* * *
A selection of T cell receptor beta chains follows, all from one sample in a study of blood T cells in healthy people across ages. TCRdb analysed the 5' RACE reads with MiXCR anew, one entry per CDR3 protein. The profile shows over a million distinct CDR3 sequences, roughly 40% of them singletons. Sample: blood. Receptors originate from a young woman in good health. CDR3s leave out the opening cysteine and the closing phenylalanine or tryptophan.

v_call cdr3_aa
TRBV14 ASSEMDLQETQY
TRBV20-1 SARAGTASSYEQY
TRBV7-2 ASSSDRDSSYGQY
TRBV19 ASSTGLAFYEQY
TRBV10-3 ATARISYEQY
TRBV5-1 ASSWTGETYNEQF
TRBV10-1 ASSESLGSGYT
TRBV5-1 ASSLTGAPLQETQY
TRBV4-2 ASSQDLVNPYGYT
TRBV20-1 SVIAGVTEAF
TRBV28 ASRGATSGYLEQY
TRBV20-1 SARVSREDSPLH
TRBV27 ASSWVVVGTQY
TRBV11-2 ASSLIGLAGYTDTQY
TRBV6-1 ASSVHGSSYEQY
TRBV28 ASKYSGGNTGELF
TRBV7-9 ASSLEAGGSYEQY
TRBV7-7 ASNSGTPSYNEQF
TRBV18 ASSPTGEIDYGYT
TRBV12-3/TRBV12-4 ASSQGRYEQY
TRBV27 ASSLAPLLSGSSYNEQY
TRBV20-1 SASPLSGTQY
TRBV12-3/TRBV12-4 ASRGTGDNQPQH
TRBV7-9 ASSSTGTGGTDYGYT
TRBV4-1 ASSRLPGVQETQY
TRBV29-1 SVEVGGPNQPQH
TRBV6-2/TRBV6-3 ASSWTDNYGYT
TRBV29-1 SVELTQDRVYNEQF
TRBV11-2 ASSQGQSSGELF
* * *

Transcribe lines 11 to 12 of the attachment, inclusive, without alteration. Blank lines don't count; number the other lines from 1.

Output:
TRBV4-2 ASSQDLVNPYGYT
TRBV20-1 SVIAGVTEAF